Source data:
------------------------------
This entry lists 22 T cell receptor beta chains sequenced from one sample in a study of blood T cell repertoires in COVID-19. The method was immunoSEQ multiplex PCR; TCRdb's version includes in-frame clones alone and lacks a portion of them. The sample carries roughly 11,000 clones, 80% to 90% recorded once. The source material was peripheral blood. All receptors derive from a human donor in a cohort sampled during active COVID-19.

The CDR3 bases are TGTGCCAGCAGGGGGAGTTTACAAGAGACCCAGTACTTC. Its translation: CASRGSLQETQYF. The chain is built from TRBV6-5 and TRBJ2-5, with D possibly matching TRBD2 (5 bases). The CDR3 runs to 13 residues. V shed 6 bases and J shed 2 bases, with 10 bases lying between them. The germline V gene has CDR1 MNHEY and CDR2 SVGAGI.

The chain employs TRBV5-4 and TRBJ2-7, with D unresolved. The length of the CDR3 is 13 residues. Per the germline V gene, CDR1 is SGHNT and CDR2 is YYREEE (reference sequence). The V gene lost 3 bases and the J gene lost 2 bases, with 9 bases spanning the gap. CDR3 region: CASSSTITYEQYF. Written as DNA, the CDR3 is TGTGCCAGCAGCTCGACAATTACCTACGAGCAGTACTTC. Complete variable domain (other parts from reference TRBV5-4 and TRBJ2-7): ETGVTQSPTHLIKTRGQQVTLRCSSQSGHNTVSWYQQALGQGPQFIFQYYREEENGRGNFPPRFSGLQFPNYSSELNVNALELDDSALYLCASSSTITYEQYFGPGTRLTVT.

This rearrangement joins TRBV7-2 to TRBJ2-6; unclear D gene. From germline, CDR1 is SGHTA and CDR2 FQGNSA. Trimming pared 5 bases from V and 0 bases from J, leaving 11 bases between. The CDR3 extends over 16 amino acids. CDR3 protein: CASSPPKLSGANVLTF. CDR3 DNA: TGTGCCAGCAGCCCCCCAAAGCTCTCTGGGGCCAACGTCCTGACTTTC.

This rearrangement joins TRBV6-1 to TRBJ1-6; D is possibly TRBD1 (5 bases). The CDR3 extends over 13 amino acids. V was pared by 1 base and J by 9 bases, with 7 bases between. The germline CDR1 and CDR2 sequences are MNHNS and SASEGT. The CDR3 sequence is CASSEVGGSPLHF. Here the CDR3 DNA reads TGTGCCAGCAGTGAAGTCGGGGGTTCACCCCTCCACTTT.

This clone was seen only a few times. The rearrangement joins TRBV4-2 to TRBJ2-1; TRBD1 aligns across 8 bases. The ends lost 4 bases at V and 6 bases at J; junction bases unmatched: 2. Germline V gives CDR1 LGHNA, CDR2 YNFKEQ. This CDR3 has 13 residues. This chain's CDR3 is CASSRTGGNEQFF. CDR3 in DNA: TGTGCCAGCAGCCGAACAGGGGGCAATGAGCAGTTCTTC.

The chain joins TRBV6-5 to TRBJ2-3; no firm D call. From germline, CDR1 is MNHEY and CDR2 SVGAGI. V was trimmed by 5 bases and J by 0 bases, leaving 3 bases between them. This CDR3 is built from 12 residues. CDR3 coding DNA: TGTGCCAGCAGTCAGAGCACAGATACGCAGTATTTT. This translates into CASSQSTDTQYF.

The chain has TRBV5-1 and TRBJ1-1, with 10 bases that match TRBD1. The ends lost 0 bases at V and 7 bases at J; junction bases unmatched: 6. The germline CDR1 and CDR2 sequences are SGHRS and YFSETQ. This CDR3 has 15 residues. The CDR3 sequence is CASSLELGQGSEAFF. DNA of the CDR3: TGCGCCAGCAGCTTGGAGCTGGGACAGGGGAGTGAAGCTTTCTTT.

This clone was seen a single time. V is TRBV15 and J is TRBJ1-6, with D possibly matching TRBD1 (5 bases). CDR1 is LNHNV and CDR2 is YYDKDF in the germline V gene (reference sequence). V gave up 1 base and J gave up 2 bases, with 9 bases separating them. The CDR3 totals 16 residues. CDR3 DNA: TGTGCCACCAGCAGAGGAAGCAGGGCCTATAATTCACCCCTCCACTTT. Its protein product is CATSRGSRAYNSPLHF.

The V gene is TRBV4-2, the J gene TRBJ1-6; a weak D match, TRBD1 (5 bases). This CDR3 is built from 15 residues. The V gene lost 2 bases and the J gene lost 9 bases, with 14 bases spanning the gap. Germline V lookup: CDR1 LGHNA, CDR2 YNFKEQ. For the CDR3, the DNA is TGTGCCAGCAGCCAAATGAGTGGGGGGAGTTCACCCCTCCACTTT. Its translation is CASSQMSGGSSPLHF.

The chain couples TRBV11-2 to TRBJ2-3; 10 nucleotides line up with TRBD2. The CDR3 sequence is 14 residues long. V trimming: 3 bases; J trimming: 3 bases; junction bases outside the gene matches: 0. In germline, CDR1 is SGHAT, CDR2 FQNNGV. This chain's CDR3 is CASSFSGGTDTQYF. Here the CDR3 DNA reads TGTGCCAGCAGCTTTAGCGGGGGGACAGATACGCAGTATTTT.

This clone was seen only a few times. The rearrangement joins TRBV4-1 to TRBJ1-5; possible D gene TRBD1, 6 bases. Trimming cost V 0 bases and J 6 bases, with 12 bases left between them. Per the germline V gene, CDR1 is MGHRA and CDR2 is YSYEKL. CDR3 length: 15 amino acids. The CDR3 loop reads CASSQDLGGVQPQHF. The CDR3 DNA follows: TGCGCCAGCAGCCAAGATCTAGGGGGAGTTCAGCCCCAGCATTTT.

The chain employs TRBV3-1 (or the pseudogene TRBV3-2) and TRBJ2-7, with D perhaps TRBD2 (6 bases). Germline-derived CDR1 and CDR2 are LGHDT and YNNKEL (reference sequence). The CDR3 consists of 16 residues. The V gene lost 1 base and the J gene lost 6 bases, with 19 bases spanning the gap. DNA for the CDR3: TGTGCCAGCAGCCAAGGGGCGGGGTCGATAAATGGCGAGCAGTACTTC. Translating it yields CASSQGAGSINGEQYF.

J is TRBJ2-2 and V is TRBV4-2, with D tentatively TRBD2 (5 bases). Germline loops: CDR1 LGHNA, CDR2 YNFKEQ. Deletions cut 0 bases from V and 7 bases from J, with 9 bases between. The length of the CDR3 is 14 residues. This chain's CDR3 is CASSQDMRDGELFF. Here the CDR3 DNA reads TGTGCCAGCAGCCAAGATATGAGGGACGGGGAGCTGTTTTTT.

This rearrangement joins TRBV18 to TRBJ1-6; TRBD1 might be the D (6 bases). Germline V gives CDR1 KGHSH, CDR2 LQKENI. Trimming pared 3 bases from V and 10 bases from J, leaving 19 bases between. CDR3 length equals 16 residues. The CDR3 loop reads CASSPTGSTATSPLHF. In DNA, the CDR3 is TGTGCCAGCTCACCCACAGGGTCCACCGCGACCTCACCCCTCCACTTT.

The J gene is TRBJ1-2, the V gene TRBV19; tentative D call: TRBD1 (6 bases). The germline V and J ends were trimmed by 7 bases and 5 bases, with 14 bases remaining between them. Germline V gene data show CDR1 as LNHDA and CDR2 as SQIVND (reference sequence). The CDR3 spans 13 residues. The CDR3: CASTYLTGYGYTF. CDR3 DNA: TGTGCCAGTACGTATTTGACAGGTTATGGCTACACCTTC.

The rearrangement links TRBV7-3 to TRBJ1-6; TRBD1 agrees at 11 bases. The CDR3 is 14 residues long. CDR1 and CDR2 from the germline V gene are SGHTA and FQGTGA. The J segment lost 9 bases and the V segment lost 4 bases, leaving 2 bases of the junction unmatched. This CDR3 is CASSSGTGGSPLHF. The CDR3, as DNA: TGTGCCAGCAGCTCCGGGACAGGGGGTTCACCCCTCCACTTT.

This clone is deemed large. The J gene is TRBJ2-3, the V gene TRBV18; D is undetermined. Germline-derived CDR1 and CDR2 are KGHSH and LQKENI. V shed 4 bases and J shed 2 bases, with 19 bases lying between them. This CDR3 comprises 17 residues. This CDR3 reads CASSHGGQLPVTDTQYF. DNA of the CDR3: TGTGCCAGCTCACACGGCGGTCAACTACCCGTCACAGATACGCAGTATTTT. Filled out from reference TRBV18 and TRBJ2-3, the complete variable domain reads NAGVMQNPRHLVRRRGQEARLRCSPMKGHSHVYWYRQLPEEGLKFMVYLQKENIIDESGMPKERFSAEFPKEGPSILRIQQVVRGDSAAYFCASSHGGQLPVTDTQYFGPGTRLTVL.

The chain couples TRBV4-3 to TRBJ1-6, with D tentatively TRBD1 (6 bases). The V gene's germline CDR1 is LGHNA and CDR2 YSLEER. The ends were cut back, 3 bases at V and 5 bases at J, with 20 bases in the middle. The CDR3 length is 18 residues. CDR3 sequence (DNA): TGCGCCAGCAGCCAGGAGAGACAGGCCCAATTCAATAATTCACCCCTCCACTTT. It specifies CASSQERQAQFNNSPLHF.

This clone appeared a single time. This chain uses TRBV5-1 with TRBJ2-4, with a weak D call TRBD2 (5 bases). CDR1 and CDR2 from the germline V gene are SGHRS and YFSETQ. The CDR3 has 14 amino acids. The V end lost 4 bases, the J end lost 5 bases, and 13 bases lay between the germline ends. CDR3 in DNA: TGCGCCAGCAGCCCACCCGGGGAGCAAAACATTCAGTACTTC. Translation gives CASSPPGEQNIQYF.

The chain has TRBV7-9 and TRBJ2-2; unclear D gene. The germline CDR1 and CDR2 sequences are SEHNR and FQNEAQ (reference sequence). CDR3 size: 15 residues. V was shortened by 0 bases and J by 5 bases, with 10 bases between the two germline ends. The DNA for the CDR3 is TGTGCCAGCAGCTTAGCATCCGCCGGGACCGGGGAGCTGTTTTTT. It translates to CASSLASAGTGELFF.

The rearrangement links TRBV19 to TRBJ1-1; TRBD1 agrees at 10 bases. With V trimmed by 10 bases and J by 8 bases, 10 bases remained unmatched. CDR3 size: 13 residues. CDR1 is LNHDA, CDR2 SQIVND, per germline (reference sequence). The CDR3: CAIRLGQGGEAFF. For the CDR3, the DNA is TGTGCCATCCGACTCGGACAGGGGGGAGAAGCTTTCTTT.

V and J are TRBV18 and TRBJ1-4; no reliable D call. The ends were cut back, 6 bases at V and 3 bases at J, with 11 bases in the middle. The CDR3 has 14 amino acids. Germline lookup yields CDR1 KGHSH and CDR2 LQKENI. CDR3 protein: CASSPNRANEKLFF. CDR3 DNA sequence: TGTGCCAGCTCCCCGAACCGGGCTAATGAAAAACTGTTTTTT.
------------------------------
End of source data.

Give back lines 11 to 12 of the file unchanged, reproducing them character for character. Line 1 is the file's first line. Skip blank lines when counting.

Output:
The chain couples TRBV11-2 to TRBJ2-3; 10 nucleotides line up with TRBD2. The CDR3 sequence is 14 residues long. V trimming: 3 bases; J trimming: 3 bases; junction bases outside the gene matches: 0. In germline, CDR1 is SGHAT, CDR2 FQNNGV. This chain's CDR3 is CASSFSGGTDTQYF. Here the CDR3 DNA reads TGTGCCAGCAGCTTTAGCGGGGGGACAGATACGCAGTATTTT.

This clone was seen only a few times. The rearrangement joins TRBV4-1 to TRBJ1-5; possible D gene TRBD1, 6 bases. Trimming cost V 0 bases and J 6 bases, with 12 bases left between them. Per the germline V gene, CDR1 is MGHRA and CDR2 is YSYEKL. CDR3 length: 15 amino acids. The CDR3 loop reads CASSQDLGGVQPQHF. The CDR3 DNA follows: TGCGCCAGCAGCCAAGATCTAGGGGGAGTTCAGCCCCAGCATTTT.